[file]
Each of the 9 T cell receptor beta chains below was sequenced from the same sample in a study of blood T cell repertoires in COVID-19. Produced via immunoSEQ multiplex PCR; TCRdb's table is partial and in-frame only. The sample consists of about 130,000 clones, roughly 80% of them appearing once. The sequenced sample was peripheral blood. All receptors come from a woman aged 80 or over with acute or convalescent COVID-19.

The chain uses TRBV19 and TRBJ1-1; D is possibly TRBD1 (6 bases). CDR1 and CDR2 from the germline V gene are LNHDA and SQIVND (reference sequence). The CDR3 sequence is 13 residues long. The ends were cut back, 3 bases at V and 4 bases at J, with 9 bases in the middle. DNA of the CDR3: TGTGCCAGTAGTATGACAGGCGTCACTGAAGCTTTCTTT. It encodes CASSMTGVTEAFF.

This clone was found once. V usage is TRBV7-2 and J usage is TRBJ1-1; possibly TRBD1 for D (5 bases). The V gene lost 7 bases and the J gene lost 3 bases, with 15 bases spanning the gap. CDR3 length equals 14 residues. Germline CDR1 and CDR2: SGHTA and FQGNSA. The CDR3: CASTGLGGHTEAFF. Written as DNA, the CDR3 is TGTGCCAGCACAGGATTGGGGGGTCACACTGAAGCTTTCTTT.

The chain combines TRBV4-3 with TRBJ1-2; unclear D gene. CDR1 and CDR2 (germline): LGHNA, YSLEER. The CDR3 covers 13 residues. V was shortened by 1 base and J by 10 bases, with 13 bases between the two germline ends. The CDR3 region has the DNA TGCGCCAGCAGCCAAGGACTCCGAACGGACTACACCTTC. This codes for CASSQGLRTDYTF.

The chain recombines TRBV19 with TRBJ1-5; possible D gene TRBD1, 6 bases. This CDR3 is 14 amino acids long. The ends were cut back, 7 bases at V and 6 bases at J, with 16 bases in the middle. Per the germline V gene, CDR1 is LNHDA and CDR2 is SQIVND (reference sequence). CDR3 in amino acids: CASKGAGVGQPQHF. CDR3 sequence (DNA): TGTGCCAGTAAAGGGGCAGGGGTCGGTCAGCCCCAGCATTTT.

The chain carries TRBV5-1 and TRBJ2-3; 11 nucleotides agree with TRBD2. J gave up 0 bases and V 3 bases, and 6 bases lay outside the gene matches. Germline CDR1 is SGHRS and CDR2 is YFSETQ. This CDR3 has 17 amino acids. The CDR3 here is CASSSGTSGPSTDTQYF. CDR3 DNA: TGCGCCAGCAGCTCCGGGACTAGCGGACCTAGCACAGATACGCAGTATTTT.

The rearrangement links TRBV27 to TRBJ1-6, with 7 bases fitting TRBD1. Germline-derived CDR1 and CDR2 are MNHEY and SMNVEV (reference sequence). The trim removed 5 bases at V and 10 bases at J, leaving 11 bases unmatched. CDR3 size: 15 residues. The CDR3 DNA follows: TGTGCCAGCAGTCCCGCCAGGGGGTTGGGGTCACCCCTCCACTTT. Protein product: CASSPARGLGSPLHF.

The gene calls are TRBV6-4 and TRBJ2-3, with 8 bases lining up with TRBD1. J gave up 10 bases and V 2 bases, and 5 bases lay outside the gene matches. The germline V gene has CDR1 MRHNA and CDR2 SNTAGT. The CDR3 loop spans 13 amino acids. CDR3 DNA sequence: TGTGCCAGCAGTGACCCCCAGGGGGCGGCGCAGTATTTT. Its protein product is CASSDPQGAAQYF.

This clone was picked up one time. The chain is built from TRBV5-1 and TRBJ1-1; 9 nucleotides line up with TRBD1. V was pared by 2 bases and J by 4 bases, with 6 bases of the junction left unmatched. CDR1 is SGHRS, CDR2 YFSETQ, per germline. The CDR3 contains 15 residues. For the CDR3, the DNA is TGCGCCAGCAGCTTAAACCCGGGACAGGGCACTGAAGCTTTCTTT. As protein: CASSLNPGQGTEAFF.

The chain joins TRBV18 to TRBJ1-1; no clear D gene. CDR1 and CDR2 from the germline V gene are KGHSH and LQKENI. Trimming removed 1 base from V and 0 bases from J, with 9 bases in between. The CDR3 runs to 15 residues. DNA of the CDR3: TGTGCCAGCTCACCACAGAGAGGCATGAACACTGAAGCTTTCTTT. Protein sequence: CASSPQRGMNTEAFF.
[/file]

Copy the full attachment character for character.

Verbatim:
Each of the 9 T cell receptor beta chains below was sequenced from the same sample in a study of blood T cell repertoires in COVID-19. Produced via immunoSEQ multiplex PCR; TCRdb's table is partial and in-frame only. The sample consists of about 130,000 clones, roughly 80% of them appearing once. The sequenced sample was peripheral blood. All receptors come from a woman aged 80 or over with acute or convalescent COVID-19.

The chain uses TRBV19 and TRBJ1-1; D is possibly TRBD1 (6 bases). CDR1 and CDR2 from the germline V gene are LNHDA and SQIVND (reference sequence). The CDR3 sequence is 13 residues long. The ends were cut back, 3 bases at V and 4 bases at J, with 9 bases in the middle. DNA of the CDR3: TGTGCCAGTAGTATGACAGGCGTCACTGAAGCTTTCTTT. It encodes CASSMTGVTEAFF.

This clone was found once. V usage is TRBV7-2 and J usage is TRBJ1-1; possibly TRBD1 for D (5 bases). The V gene lost 7 bases and the J gene lost 3 bases, with 15 bases spanning the gap. CDR3 length equals 14 residues. Germline CDR1 and CDR2: SGHTA and FQGNSA. The CDR3: CASTGLGGHTEAFF. Written as DNA, the CDR3 is TGTGCCAGCACAGGATTGGGGGGTCACACTGAAGCTTTCTTT.

The chain combines TRBV4-3 with TRBJ1-2; unclear D gene. CDR1 and CDR2 (germline): LGHNA, YSLEER. The CDR3 covers 13 residues. V was shortened by 1 base and J by 10 bases, with 13 bases between the two germline ends. The CDR3 region has the DNA TGCGCCAGCAGCCAAGGACTCCGAACGGACTACACCTTC. This codes for CASSQGLRTDYTF.

The chain recombines TRBV19 with TRBJ1-5; possible D gene TRBD1, 6 bases. This CDR3 is 14 amino acids long. The ends were cut back, 7 bases at V and 6 bases at J, with 16 bases in the middle. Per the germline V gene, CDR1 is LNHDA and CDR2 is SQIVND (reference sequence). CDR3 in amino acids: CASKGAGVGQPQHF. CDR3 sequence (DNA): TGTGCCAGTAAAGGGGCAGGGGTCGGTCAGCCCCAGCATTTT.

The chain carries TRBV5-1 and TRBJ2-3; 11 nucleotides agree with TRBD2. J gave up 0 bases and V 3 bases, and 6 bases lay outside the gene matches. Germline CDR1 is SGHRS and CDR2 is YFSETQ. This CDR3 has 17 amino acids. The CDR3 here is CASSSGTSGPSTDTQYF. CDR3 DNA: TGCGCCAGCAGCTCCGGGACTAGCGGACCTAGCACAGATACGCAGTATTTT.

The rearrangement links TRBV27 to TRBJ1-6, with 7 bases fitting TRBD1. Germline-derived CDR1 and CDR2 are MNHEY and SMNVEV (reference sequence). The trim removed 5 bases at V and 10 bases at J, leaving 11 bases unmatched. CDR3 size: 15 residues. The CDR3 DNA follows: TGTGCCAGCAGTCCCGCCAGGGGGTTGGGGTCACCCCTCCACTTT. Protein product: CASSPARGLGSPLHF.

The gene calls are TRBV6-4 and TRBJ2-3, with 8 bases lining up with TRBD1. J gave up 10 bases and V 2 bases, and 5 bases lay outside the gene matches. The germline V gene has CDR1 MRHNA and CDR2 SNTAGT. The CDR3 loop spans 13 amino acids. CDR3 DNA sequence: TGTGCCAGCAGTGACCCCCAGGGGGCGGCGCAGTATTTT. Its protein product is CASSDPQGAAQYF.

This clone was picked up one time. The chain is built from TRBV5-1 and TRBJ1-1; 9 nucleotides line up with TRBD1. V was pared by 2 bases and J by 4 bases, with 6 bases of the junction left unmatched. CDR1 is SGHRS, CDR2 YFSETQ, per germline. The CDR3 contains 15 residues. For the CDR3, the DNA is TGCGCCAGCAGCTTAAACCCGGGACAGGGCACTGAAGCTTTCTTT. As protein: CASSLNPGQGTEAFF.

The chain joins TRBV18 to TRBJ1-1; no clear D gene. CDR1 and CDR2 from the germline V gene are KGHSH and LQKENI. Trimming removed 1 base from V and 0 bases from J, with 9 bases in between. The CDR3 runs to 15 residues. DNA of the CDR3: TGTGCCAGCTCACCACAGAGAGGCATGAACACTGAAGCTTTCTTT. Protein sequence: CASSPQRGMNTEAFF.